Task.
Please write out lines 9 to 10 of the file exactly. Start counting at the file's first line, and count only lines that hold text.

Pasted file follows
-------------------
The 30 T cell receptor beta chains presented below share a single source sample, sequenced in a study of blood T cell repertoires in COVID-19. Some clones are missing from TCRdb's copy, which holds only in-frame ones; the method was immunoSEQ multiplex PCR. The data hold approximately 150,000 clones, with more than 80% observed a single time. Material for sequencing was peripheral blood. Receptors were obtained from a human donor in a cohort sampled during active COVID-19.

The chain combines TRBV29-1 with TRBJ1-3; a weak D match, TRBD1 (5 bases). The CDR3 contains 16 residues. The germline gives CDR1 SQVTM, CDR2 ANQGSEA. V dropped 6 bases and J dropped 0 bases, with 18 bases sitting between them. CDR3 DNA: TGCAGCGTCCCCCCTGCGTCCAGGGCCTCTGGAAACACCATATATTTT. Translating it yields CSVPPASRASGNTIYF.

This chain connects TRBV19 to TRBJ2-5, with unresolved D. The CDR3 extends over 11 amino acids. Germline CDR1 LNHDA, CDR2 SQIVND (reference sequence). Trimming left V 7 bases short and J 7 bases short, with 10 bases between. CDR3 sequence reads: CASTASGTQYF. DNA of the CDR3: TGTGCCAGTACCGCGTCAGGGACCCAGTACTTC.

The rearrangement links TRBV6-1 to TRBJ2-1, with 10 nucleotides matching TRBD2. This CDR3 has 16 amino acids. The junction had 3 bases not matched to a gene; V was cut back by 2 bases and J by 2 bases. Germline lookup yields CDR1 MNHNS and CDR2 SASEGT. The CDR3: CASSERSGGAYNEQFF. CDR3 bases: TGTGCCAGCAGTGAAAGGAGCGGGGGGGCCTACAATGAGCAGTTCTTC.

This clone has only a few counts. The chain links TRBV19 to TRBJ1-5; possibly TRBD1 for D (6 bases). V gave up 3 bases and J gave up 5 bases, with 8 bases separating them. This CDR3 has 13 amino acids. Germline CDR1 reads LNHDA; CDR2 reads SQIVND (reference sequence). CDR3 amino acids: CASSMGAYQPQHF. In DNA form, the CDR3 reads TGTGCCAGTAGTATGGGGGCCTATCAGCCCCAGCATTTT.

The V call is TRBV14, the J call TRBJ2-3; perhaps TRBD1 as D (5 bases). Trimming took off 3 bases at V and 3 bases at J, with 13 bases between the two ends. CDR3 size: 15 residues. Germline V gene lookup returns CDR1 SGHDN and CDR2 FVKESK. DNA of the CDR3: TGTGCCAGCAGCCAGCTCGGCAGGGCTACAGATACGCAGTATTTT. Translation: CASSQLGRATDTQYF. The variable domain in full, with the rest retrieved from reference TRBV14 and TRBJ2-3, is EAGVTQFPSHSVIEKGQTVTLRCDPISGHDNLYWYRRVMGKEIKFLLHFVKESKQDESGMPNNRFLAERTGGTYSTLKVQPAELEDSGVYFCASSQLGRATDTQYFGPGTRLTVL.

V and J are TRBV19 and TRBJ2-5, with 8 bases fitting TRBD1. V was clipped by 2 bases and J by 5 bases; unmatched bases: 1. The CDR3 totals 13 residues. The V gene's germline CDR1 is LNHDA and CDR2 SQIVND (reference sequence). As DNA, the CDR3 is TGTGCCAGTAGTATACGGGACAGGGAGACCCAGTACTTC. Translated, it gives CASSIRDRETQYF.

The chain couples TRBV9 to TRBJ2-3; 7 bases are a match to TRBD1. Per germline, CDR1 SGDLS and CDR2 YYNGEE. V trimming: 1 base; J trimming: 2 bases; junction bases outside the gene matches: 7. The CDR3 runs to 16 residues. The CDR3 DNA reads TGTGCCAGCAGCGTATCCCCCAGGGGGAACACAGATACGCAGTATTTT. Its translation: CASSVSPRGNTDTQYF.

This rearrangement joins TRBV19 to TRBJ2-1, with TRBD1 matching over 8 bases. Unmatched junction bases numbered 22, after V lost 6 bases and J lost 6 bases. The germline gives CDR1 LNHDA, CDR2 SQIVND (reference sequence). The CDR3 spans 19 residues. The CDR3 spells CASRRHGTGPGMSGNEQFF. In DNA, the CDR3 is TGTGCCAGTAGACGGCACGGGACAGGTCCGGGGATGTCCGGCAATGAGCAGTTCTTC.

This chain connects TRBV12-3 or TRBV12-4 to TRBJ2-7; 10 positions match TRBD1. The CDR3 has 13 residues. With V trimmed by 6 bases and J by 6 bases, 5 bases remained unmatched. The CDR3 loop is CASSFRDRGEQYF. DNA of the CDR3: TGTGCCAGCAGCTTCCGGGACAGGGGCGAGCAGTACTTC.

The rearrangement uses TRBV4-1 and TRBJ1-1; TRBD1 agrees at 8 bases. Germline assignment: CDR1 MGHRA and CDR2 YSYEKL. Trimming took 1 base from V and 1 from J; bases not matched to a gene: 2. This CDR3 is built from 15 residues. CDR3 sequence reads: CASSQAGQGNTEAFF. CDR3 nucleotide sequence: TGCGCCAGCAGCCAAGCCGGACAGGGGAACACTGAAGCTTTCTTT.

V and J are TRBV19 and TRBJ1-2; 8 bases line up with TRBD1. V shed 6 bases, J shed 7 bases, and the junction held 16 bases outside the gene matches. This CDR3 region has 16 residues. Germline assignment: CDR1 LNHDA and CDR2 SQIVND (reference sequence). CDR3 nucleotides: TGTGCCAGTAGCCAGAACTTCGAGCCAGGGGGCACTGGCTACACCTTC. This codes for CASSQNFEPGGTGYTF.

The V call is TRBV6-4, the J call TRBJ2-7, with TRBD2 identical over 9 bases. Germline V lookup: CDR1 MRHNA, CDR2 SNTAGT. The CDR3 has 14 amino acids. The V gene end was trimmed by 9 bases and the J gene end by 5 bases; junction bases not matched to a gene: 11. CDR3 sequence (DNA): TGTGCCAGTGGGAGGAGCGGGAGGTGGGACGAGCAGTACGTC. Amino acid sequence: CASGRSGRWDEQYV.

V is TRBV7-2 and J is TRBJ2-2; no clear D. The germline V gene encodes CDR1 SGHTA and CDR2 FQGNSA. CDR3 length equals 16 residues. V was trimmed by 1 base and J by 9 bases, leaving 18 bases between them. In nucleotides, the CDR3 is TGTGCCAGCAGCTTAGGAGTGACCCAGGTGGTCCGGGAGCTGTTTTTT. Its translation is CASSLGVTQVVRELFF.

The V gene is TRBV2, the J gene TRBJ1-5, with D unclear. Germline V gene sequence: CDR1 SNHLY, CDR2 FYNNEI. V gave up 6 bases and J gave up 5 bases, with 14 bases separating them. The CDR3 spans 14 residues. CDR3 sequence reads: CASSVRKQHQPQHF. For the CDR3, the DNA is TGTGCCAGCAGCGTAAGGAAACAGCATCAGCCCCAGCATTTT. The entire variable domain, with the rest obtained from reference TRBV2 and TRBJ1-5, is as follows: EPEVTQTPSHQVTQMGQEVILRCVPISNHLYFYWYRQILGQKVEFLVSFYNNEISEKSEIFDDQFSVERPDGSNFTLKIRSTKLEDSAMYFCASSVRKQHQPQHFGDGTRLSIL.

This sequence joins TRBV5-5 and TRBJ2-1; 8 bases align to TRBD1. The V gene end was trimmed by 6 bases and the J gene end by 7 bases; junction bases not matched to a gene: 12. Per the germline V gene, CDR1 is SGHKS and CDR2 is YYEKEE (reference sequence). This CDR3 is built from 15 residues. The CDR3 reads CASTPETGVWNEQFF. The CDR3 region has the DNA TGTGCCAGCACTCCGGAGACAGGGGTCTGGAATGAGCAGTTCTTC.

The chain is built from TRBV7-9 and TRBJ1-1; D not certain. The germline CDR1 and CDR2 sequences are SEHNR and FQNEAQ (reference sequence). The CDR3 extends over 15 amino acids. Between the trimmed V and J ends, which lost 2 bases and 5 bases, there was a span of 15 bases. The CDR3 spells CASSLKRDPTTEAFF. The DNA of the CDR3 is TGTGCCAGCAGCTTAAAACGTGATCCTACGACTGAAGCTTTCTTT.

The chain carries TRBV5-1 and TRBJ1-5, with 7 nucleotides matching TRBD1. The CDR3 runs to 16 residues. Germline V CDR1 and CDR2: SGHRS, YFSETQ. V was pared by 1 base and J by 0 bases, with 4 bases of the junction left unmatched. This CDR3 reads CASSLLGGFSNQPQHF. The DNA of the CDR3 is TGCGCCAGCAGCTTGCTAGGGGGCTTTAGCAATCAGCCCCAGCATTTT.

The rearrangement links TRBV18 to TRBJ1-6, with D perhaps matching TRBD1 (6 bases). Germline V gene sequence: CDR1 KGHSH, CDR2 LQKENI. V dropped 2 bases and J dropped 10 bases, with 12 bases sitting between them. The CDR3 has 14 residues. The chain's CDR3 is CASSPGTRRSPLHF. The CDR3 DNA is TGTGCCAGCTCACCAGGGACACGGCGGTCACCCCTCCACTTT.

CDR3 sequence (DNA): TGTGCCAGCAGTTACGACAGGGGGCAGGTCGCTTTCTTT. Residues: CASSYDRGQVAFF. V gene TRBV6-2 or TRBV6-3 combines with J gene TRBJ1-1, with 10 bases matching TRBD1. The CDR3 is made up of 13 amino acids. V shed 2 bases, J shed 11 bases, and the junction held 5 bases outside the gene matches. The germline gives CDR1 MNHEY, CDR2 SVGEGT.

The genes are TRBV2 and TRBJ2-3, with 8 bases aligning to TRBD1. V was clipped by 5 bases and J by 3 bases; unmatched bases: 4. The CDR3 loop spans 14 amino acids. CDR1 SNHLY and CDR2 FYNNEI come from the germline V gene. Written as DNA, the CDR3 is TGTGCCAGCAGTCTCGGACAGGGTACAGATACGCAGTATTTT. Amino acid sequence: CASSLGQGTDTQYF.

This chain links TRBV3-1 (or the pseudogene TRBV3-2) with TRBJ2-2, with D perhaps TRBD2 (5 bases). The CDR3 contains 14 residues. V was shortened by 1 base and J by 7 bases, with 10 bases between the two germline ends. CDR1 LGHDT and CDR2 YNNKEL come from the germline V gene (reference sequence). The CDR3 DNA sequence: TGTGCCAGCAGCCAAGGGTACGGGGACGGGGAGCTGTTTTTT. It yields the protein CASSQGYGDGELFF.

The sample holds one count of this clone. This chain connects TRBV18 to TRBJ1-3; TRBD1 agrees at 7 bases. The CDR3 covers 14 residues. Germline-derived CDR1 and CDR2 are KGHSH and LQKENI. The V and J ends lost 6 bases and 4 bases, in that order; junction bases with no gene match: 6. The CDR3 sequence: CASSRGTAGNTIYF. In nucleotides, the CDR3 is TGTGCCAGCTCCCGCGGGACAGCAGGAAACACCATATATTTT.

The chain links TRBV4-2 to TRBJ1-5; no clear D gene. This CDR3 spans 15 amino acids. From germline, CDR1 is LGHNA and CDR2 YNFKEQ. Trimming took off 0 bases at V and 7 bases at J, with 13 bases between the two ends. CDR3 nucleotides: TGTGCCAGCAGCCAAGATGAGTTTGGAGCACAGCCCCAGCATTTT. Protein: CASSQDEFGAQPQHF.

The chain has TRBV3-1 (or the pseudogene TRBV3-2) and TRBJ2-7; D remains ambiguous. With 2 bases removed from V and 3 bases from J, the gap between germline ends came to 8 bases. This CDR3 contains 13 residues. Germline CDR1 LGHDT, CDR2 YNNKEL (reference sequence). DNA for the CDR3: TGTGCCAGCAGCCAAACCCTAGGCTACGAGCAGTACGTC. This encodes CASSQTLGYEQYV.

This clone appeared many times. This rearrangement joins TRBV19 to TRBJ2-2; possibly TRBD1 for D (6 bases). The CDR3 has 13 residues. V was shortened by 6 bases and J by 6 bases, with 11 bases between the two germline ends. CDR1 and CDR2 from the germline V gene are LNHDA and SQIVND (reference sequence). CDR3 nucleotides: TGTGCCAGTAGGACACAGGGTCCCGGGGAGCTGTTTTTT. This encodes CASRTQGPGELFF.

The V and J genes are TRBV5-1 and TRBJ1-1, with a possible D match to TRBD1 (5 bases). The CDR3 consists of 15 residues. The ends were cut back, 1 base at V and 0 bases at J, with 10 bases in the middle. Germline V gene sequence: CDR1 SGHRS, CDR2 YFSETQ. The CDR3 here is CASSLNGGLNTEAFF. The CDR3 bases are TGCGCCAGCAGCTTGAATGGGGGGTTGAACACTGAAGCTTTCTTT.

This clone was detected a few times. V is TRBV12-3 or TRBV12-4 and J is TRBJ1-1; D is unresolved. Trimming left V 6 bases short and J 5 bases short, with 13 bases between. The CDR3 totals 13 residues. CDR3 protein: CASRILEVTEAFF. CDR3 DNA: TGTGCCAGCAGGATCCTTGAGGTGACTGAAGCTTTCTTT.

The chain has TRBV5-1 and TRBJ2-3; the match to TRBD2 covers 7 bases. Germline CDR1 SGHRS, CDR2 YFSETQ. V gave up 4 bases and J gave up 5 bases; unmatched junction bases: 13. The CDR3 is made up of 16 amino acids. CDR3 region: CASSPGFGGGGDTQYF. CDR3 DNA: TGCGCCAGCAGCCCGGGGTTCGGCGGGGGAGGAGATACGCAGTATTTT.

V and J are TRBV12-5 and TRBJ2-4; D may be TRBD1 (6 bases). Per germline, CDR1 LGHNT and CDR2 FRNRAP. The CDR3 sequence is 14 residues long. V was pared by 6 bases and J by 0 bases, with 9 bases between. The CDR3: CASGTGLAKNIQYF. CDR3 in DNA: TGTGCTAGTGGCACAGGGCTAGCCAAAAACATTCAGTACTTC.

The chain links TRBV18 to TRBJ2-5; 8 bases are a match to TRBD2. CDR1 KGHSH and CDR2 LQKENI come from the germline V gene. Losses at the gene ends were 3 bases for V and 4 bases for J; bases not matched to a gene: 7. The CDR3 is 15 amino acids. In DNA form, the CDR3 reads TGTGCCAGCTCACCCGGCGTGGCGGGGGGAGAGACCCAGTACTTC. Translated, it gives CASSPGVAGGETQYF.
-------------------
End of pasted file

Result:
This rearrangement joins TRBV19 to TRBJ2-1, with TRBD1 matching over 8 bases. Unmatched junction bases numbered 22, after V lost 6 bases and J lost 6 bases. The germline gives CDR1 LNHDA, CDR2 SQIVND (reference sequence). The CDR3 spans 19 residues. The CDR3 spells CASRRHGTGPGMSGNEQFF. In DNA, the CDR3 is TGTGCCAGTAGACGGCACGGGACAGGTCCGGGGATGTCCGGCAATGAGCAGTTCTTC.

This chain connects TRBV12-3 or TRBV12-4 to TRBJ2-7; 10 positions match TRBD1. The CDR3 has 13 residues. With V trimmed by 6 bases and J by 6 bases, 5 bases remained unmatched. The CDR3 loop is CASSFRDRGEQYF. DNA of the CDR3: TGTGCCAGCAGCTTCCGGGACAGGGGCGAGCAGTACTTC.